Parliament pushes Commission into driving seat

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Parliament pushes Commission into driving seat

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The four main political groupings in the European parliament have told the European Commission it’s time to stir itself and propose ideas for the EU’s economic governance.

Conservatives, Socialists, Liberals and the Greens all agree the Commission needs to regain control of the debate on economic safeguards, regulation and development. Many say states have been driving the process forward, and many dislike the way intergovernmental initiatives have intruded on what should be the Commission’s turf.

“More and more the European Council is becoming a sort of European government driven by states, or a Franco-German axis,” said the Socialist’s Martin Schulz.

Parliament says the Commission must be more pro-active;

“We need the screening by the EU of the national budgets before the final approval by the Parliaments, we need more powers for Eurostat,” said Liberal Democrat Alliance leader Guy Verhofstadt.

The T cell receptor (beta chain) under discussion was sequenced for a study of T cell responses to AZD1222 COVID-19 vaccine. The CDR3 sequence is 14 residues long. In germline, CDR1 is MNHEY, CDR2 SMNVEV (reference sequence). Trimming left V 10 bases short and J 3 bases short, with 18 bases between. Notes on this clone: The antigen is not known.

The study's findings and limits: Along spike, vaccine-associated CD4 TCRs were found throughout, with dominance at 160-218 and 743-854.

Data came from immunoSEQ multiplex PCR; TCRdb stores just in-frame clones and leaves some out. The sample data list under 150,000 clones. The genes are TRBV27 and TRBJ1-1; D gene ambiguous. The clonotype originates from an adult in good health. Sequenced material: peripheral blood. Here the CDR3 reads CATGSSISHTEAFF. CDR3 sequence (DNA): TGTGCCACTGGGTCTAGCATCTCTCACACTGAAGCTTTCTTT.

Many criticised the Commission for failing to propose policies for a common budget or economic co-ordination;

“European citizens are waiting for us to end the contradictions that are making victims out of us all. If some member states use stimulus policies while others squeeze their budgets, we are incoherent. Europe will grind to a halt, growth will grind to a halt, and unemployment will rise and purchasing power will fall,” said the European People’s party Alain Lamassoure.

Many argue only a stronger Europe can tackle the financial markets. The parliament has now urged the Commission and its president to step into the breach.